Although I had traveled solo before (Ghana) this was my first solo holiday. It was quite simple, I wanted to get away somewhere warm, I had a small gap (4 days including travel time), a small budget and no one to go with. So I decided to go it alone, and I’m so glad I did. Here are the 3 things I learned going solo in Barcelona.
I decided on Spain for one reason only…cheap flights! Plus I had a romantic picture in my head of me drinking beer and eating tapas whilst reading my book and people watching.
I flew into Girona with a plan to stay there for 1 night then get the train to Barcelona where I would spend 2 nights before heading back home. Once my flight was booked I did some research so I knew how to get from the airport to Girona and then from Girona to Barcelona. I pre-booked my accommodation and I had a list of things I wanted to see! This was me dipping my toe in the water of solo travel. I wanted to plan enough to feel safe, without over planning so there was no flexibility for me to be spontaneous.
Day 1 – Girona
I LOVED it here. In fact, I wish I’d just stayed here. My hostel was incredible and I was in a dorm with some really nice people. It had a huge TV, spotless bathroom, and a balcony..for £16 per night! I walked the city wall, ate tapas and drank beer happy and relaxed with the sun on my face. In the evening I drank beer on the rooftop bar of my hostel listening to a live jazz band with one of my dorms buddies a 55-year-old Aussie. Unfortunately, the hostel I stayed in Equity Point seems to have closed down but the company is still going and they have a number of hostels, including one in Barcelona, if the one I stayed at is anything to go by I would highly recommend!
Day 3 and 4 – Barcelona
I woke up on day two excited to get to Barcelona, I head to the train station and board my train (so far so good), once on the train, I get chatting to a really nice American guy who is traveling Europe solo. We pretty much talk the whole journey, about life, travel, family and what we want to see/ do in Barcelona. He didn’t have a phone and so we casually agree to maybe see each other by the beach later in the day…now at this point I’m really not bothered about meeting him again (neither was he) because up until now I have met so many friendly people I assume Barcelona will be the same.
Sadly it wasn’t. I got to my hostel and was grotty, small and not really a hostel! I was sharing a tiny space, that has no door, with a group of young French girls who were pretty rude and not one bit interested in talking to me.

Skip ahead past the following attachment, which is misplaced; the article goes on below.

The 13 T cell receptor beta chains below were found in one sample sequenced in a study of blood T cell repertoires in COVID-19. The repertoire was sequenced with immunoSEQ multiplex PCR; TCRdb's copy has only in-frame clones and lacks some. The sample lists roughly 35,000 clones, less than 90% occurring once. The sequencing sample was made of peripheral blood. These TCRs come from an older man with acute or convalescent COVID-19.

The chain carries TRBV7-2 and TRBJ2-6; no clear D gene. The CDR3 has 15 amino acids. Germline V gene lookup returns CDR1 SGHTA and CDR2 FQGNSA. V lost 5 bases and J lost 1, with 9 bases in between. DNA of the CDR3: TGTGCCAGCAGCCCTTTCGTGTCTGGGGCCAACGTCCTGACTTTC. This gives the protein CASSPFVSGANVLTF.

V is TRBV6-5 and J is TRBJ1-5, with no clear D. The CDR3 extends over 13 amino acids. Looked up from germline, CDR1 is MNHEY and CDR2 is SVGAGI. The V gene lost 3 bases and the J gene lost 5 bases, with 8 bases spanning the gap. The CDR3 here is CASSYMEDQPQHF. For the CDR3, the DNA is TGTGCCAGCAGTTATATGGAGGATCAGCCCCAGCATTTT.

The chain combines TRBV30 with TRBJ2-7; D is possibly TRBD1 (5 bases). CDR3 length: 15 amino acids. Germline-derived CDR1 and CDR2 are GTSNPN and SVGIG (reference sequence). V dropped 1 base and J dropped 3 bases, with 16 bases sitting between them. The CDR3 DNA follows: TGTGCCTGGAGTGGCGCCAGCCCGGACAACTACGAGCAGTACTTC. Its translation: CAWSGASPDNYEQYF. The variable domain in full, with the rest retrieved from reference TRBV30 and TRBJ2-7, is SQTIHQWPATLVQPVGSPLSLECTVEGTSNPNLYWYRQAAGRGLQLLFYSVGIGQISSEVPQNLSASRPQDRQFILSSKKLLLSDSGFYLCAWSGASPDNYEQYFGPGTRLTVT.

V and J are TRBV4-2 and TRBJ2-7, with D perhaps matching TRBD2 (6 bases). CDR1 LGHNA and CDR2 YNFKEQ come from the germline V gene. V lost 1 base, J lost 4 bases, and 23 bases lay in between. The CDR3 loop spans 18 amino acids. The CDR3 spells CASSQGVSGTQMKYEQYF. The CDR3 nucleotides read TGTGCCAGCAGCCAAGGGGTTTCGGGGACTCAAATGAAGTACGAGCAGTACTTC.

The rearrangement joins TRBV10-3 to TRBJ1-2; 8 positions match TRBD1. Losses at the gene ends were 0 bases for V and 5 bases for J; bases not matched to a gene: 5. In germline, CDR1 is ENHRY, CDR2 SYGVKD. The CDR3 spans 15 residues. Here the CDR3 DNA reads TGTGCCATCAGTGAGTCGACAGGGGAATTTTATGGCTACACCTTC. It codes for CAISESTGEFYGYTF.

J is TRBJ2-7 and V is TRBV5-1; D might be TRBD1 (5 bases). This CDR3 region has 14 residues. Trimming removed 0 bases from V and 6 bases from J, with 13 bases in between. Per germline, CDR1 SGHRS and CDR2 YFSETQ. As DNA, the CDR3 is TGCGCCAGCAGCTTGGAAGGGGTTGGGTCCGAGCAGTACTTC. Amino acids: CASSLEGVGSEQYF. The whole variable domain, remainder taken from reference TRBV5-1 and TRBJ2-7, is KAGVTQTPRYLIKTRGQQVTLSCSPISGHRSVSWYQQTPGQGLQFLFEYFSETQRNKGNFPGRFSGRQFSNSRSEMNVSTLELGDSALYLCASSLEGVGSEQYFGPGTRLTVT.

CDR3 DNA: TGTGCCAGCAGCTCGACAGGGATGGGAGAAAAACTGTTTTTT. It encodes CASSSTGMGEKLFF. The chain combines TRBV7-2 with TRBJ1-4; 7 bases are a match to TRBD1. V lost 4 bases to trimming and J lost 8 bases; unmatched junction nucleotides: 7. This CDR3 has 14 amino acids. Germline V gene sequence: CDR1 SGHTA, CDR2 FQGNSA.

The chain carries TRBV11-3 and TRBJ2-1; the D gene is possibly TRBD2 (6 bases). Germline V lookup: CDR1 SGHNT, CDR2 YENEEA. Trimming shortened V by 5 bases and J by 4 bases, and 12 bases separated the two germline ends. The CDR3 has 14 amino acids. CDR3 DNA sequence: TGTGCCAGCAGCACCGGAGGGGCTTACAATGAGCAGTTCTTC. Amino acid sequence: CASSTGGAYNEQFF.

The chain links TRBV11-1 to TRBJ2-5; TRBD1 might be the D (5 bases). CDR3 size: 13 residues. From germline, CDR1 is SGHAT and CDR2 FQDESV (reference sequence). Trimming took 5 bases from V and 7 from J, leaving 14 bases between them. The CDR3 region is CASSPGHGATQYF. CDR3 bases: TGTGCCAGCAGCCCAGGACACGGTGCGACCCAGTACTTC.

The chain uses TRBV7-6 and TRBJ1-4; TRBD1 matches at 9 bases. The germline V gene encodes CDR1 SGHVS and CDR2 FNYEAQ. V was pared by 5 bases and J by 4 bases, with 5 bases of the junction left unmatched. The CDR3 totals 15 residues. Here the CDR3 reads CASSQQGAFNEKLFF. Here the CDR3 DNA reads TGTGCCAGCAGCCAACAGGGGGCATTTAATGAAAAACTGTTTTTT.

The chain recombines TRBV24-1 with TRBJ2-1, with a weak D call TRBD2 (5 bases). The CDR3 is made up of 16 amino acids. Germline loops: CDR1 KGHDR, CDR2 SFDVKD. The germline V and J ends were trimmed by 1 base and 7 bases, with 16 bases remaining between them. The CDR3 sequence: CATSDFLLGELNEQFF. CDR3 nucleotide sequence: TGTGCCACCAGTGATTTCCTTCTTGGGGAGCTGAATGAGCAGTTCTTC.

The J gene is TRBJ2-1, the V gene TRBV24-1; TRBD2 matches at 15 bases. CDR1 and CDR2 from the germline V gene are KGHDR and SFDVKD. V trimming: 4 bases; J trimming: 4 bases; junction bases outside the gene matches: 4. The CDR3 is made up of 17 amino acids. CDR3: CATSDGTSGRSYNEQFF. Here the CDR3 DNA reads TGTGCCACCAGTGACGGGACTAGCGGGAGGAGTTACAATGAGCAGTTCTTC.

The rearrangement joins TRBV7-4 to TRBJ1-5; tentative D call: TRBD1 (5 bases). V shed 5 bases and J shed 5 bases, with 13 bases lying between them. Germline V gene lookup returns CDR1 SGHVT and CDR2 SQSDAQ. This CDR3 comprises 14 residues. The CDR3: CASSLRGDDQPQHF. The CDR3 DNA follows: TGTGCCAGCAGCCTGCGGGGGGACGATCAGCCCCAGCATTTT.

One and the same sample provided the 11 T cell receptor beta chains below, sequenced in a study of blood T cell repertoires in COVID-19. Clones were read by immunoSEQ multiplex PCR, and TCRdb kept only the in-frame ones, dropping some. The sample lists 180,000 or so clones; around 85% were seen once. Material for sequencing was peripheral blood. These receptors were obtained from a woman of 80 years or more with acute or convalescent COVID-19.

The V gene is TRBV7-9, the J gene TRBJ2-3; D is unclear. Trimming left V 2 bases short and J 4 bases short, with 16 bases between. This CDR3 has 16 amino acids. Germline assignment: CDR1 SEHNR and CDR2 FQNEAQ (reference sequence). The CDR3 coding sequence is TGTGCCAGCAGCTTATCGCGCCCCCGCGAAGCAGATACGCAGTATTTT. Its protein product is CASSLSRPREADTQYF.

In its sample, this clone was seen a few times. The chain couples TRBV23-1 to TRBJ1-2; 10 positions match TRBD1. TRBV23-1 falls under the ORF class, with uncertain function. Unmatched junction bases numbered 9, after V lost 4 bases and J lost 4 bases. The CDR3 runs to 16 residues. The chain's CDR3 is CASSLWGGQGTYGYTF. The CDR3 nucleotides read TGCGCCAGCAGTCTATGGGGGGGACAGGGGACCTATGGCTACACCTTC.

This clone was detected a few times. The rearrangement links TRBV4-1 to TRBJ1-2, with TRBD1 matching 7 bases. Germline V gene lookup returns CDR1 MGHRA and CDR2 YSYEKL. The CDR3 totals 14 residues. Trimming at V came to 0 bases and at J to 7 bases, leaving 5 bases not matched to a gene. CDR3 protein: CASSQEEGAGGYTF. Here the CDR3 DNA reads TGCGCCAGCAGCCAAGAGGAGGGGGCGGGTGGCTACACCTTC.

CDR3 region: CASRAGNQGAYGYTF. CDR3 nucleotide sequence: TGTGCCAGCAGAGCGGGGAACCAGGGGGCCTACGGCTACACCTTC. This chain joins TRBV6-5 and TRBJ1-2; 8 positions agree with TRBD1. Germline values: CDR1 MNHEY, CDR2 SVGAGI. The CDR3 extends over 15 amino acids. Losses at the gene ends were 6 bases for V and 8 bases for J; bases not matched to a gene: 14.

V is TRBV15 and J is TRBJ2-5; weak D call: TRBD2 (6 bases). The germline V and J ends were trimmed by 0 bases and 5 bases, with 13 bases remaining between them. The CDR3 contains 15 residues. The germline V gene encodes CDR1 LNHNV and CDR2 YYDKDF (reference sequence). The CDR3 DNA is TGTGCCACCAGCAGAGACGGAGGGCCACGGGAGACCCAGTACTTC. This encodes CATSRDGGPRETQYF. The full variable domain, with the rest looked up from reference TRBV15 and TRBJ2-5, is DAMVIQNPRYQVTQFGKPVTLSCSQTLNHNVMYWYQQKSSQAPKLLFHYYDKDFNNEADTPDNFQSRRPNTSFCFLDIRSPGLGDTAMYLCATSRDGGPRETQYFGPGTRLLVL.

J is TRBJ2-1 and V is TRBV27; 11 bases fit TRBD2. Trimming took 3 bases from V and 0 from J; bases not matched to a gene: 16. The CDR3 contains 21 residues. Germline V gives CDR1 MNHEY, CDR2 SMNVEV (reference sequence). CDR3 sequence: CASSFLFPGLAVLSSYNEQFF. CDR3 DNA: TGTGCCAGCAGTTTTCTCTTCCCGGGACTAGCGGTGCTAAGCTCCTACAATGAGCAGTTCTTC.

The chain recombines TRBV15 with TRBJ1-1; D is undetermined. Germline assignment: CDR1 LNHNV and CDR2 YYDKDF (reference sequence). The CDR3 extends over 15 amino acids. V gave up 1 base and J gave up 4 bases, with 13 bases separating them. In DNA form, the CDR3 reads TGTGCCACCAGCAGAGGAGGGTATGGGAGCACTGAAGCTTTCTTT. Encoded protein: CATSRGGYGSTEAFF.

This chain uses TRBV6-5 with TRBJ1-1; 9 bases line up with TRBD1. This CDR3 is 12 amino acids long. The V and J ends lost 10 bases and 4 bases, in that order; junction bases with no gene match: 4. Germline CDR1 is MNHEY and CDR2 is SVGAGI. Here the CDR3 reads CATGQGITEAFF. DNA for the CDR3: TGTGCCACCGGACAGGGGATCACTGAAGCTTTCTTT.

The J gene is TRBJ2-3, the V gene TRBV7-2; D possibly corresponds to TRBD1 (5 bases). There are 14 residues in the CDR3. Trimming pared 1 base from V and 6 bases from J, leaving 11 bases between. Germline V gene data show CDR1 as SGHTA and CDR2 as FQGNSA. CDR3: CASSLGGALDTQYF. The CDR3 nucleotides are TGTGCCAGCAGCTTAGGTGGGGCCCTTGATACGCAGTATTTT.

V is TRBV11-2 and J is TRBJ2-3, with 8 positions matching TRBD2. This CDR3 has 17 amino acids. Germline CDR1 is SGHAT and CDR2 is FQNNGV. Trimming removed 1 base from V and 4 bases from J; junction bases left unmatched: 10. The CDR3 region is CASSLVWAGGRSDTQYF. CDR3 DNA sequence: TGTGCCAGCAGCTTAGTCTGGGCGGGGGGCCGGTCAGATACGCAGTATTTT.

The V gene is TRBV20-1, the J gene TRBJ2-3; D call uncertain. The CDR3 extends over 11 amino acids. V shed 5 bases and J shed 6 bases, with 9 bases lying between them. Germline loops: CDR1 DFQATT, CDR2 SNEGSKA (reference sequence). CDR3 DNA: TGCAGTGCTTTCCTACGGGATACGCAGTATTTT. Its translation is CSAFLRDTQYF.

Although I didn’t make another friend until my bus ride to the airport and my hostel was terrible Barcelona was incredible and I really did cram a lot into those 2 days!
So here are my 3 lessons learned from Barcelona:
1. When booking accommodation check out the reviews!
My hostel in Girona was incredible, the one in Barcelona was a hell hole. If possible ask to check out the room before committing to staying somewhere. When you are traveling solo this is so important. Not only was the hostel pretty dirty but it was also miles out of town. If you are arriving in a city early in the day then I’d recommend taking a walk around and finding somewhere to stay on foot (that if your bag isn’t too heavy!) or better still talk to others and get a recommendation.
2. Sometimes it’s OK to get on a tourist bus
Now up until this point, I had always turned my nose up at the Tourist Busses! But there are some fantastic sights in Barcelona which are geographically quite far away. If you are stuck for time blundering your way through public transport and getting lost on foot aren’t always the best options.
Getting on the bus saved me a lot of time and energy, I got some great pictures from the elevated angle and you get free entry/ discounts to lots of the attractions. But if you really don’t fancy spending your day sat down then a free walking tour might suit you better? Take a look at Barcelona free tours, although I didn’t do this on my trip I have taken advantage of free walking tours all over Europe and they are such a brilliant way to see a city, and you also get to meet other travelers. It’s a much more sociable way to see a city than sat on a bus with headphones on. The also offer backpacker nights out and bike tours if that’s more your thing.
3. You can travel safely as a solo female traveler
I did it and I will be doing it again. Walking the streets of a new city and exploring it is no different to doing it at home. The risks are the same wherever you are in the world, so yes be alert and don’t go wandering down dark backstreets at night as you would at home, but if you trust your instincts and you will be fine.
What three things did your first solo holiday teach you? Or if you haven’t taken your first solo trip yet, what’s stopping you?! I’d love to hear from you so please leave me a comment below.